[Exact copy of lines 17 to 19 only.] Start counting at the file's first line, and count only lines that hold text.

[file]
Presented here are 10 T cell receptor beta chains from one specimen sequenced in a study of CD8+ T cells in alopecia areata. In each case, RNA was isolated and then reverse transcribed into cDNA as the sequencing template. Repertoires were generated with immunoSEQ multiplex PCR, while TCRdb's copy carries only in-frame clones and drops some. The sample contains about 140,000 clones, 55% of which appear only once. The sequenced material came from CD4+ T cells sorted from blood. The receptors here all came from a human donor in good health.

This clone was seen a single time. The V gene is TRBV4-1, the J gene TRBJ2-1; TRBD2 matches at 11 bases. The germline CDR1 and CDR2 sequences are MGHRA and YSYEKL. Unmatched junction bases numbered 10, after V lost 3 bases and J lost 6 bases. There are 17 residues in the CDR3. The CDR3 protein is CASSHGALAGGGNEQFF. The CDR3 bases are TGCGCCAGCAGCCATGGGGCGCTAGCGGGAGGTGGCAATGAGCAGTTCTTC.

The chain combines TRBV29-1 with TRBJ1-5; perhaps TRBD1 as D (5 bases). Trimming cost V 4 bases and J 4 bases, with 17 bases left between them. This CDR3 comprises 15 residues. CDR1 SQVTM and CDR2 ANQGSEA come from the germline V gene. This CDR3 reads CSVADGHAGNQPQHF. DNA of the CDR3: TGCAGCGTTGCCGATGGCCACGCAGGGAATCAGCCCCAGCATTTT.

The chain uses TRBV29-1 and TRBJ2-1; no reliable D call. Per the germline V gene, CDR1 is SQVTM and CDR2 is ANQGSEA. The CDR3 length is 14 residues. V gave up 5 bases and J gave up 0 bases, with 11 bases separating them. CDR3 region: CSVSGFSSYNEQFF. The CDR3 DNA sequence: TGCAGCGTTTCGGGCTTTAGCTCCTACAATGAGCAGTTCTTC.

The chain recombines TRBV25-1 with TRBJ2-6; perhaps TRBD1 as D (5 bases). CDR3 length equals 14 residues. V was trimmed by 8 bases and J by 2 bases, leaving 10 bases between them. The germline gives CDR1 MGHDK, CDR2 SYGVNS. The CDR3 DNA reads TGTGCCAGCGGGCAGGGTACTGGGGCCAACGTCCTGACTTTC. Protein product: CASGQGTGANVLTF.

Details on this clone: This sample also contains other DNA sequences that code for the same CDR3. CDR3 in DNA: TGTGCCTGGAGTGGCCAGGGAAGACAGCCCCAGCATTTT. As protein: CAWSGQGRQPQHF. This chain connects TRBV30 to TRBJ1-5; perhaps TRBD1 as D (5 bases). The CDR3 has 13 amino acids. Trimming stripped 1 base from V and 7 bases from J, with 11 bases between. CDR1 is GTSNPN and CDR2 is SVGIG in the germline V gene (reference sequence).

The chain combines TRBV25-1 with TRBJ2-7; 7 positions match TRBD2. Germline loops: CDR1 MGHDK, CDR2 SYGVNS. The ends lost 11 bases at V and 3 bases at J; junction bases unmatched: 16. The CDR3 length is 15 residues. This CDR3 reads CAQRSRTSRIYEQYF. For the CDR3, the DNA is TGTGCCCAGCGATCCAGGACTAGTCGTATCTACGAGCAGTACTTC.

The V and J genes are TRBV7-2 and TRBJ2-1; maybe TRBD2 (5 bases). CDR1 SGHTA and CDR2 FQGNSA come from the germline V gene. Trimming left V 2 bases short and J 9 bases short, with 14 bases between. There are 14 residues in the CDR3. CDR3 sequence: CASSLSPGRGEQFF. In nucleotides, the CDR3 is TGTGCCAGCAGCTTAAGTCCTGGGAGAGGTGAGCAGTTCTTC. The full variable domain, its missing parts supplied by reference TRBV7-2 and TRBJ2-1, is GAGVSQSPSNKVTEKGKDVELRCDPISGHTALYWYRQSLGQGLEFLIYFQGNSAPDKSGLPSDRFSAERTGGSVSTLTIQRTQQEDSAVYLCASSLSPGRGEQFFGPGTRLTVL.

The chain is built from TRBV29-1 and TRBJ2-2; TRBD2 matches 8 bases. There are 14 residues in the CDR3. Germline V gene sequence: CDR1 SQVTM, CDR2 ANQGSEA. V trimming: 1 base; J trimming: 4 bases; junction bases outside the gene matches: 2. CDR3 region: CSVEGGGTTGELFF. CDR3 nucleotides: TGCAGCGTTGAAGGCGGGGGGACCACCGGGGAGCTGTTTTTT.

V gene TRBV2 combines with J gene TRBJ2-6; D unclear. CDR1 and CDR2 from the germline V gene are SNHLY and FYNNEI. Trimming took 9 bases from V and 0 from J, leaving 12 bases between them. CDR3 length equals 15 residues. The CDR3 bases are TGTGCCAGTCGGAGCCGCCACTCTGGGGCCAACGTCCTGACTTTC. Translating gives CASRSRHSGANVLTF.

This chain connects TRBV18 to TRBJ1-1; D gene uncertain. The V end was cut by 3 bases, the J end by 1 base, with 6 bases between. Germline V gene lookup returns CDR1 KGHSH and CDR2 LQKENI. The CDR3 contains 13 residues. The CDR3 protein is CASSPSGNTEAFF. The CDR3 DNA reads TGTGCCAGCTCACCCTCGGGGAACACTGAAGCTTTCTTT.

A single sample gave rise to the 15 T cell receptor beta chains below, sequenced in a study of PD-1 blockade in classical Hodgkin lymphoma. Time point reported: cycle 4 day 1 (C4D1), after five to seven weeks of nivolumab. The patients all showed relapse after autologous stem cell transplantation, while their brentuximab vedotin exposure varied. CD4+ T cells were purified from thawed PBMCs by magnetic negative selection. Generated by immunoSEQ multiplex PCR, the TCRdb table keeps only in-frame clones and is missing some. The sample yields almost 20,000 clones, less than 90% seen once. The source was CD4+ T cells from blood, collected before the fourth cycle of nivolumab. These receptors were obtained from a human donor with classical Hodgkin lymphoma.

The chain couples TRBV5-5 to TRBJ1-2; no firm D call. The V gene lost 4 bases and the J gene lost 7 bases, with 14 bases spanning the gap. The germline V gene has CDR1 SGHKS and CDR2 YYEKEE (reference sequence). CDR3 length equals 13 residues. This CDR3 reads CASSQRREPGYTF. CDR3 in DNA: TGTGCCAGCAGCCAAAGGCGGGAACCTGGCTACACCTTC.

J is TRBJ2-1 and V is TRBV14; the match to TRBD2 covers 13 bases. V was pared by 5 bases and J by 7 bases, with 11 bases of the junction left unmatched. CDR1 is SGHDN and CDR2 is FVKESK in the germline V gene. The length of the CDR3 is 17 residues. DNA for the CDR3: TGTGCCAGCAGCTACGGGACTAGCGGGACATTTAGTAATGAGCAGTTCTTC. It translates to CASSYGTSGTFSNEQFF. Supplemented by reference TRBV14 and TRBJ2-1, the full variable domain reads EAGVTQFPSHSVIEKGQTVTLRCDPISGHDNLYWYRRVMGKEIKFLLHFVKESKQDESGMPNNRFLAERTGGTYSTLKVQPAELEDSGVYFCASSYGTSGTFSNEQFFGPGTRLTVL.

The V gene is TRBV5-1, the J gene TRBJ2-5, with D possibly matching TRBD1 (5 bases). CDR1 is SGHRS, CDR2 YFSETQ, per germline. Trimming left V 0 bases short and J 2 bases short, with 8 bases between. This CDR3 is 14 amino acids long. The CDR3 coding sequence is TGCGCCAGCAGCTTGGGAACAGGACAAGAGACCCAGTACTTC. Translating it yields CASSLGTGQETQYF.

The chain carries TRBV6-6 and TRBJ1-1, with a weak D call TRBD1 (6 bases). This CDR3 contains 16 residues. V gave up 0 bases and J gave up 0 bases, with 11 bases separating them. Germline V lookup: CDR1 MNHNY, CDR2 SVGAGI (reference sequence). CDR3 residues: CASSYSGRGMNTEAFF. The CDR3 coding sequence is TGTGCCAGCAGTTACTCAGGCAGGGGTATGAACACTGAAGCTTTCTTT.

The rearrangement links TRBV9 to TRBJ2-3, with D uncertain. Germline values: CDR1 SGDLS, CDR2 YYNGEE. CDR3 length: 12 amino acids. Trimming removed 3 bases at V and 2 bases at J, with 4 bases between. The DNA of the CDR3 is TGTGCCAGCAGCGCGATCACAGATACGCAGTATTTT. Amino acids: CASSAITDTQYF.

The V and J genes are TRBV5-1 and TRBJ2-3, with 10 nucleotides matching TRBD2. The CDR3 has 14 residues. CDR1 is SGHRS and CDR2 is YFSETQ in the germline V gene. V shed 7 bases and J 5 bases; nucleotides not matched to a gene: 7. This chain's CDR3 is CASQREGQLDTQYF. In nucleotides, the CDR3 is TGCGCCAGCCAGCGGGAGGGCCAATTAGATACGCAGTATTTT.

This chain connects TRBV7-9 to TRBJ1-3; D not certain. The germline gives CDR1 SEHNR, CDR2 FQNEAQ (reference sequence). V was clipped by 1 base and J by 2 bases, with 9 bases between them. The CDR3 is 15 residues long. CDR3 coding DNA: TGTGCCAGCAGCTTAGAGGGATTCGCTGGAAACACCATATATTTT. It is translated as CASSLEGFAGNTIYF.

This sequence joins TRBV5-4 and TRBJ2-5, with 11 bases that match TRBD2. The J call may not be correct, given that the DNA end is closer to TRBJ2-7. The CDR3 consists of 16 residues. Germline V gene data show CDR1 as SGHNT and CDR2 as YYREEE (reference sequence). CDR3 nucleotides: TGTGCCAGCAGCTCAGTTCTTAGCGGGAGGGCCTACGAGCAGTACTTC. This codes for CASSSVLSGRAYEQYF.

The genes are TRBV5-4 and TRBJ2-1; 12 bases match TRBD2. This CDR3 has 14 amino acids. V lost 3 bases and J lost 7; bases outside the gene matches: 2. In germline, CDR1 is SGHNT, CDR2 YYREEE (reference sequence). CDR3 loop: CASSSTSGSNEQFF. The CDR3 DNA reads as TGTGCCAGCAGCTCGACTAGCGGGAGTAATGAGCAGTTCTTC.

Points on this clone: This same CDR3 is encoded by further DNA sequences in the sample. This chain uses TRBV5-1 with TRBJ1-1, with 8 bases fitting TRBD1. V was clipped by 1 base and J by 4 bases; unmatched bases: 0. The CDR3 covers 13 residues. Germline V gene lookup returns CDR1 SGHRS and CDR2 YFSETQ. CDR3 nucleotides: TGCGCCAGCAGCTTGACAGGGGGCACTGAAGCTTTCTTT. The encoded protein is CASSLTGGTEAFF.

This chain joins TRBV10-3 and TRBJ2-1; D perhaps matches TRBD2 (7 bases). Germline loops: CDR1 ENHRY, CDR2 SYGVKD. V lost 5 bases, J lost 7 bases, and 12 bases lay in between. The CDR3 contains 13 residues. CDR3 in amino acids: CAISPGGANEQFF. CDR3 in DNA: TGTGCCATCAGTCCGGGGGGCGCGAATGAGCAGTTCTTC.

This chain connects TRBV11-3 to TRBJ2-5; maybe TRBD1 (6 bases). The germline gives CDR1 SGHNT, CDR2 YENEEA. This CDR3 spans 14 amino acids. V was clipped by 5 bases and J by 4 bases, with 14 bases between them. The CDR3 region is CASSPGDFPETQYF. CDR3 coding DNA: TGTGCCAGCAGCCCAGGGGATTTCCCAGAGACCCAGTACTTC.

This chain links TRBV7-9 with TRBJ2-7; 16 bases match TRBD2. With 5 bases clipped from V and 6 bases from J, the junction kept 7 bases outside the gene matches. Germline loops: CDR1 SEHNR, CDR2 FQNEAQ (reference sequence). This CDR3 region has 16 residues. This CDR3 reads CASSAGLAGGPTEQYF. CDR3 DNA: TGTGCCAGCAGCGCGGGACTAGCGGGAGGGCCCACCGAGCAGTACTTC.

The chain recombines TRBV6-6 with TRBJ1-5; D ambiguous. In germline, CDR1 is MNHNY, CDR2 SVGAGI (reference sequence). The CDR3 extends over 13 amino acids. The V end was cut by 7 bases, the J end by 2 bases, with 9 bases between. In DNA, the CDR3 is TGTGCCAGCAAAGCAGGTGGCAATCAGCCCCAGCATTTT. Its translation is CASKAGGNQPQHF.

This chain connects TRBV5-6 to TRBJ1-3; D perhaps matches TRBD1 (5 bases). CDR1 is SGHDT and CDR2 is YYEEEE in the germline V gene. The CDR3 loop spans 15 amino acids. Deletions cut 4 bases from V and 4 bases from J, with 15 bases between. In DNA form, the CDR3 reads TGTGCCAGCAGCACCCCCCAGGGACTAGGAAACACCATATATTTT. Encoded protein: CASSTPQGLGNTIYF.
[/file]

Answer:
The rearrangement links TRBV9 to TRBJ2-3, with D uncertain. Germline values: CDR1 SGDLS, CDR2 YYNGEE. CDR3 length: 12 amino acids. Trimming removed 3 bases at V and 2 bases at J, with 4 bases between. The DNA of the CDR3 is TGTGCCAGCAGCGCGATCACAGATACGCAGTATTTT. Amino acids: CASSAITDTQYF.

The V and J genes are TRBV5-1 and TRBJ2-3, with 10 nucleotides matching TRBD2. The CDR3 has 14 residues. CDR1 is SGHRS and CDR2 is YFSETQ in the germline V gene. V shed 7 bases and J 5 bases; nucleotides not matched to a gene: 7. This chain's CDR3 is CASQREGQLDTQYF. In nucleotides, the CDR3 is TGCGCCAGCCAGCGGGAGGGCCAATTAGATACGCAGTATTTT.

This chain connects TRBV7-9 to TRBJ1-3; D not certain. The germline gives CDR1 SEHNR, CDR2 FQNEAQ (reference sequence). V was clipped by 1 base and J by 2 bases, with 9 bases between them. The CDR3 is 15 residues long. CDR3 coding DNA: TGTGCCAGCAGCTTAGAGGGATTCGCTGGAAACACCATATATTTT. It is translated as CASSLEGFAGNTIYF.